SHANGHAI, April 19 (Reuters) - China’s huge stockpile of foreign exchange reserves, the world’s largest, have become excessive and the government must diversify investments using the reserves, Zhou Xiaochuan, governor of the People’s Bank of China, said in comments published on Tuesday.
The country’s foreign exchange reserves swelled by nearly $200 billion in the first quarter of this year to more than $3 trillion, indicating hefty capital inflows, and the government has so far focused on investing mainly in U.S. dollar assets, including U.S. Treasures.
“Foreign exchange reserves have exceeded our country’s rational demand, and too much accumulation has caused excessive liquidity in our markets, adding to the pressure of the central bank’s sterilisation,” Zhou was quoted by the official Shanghai Securities News as saying.
“The State Council has required a cut in excessive accumulation and good management of the funds accumulated, including diversification of investments,” Zhou was quoted as telling forum at Tsinghua University in Beijing.
To keep the yuan exchange rate stable in a capital account control system, the PBOC injects huge amounts of yuan into the banking system by buying foreign currencies from commercial banks.
The central bank then soaks up the excess yuan in the system via open-market operations and higher bank deposit reserve requirements. This is to prevent the money from flowing into the economy and fuelling inflation.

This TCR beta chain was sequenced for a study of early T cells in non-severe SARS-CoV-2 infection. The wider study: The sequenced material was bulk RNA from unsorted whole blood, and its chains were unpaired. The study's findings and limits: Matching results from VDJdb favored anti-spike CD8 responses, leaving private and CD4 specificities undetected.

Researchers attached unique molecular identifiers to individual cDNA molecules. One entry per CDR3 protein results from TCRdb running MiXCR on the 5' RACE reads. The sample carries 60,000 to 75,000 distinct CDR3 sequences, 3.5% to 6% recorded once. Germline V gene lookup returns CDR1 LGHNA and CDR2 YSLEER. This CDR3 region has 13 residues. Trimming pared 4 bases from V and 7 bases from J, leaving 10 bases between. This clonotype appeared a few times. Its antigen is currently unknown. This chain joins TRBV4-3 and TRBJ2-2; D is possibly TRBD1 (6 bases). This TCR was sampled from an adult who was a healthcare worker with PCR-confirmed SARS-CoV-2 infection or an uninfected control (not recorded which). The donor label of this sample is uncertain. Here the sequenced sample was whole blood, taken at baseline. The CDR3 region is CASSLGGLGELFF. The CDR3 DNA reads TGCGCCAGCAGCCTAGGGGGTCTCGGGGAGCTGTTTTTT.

The newspaper did not quote Zhou as giving any details on the diversification of foreign exchange reserve use, although Chinese economists have urged the government to buy more assets in other currencies, such as euro and yen, as well as to invest in strategic goods such as oil and non-ferrous metals.
Commenting on other aspects of China’s economy, Zhou was quoted as saying that the central government was considering letting local authorities issue municipal bonds for the first time as the main avenue for future financing of regional infrastructure construction.
Local governments have so far relied mainly on sales of land for such financing, supported by quasi-treasury bonds issued by the central government on their behalf or special funds.
That has helped inflate China’s real estate prices and caused strong resistance from regional authorities to steps from the central government to cool the property market, among other problems. (Reporting by Lu Jianxin and Jacquline Wong; Editing by Ken Wills)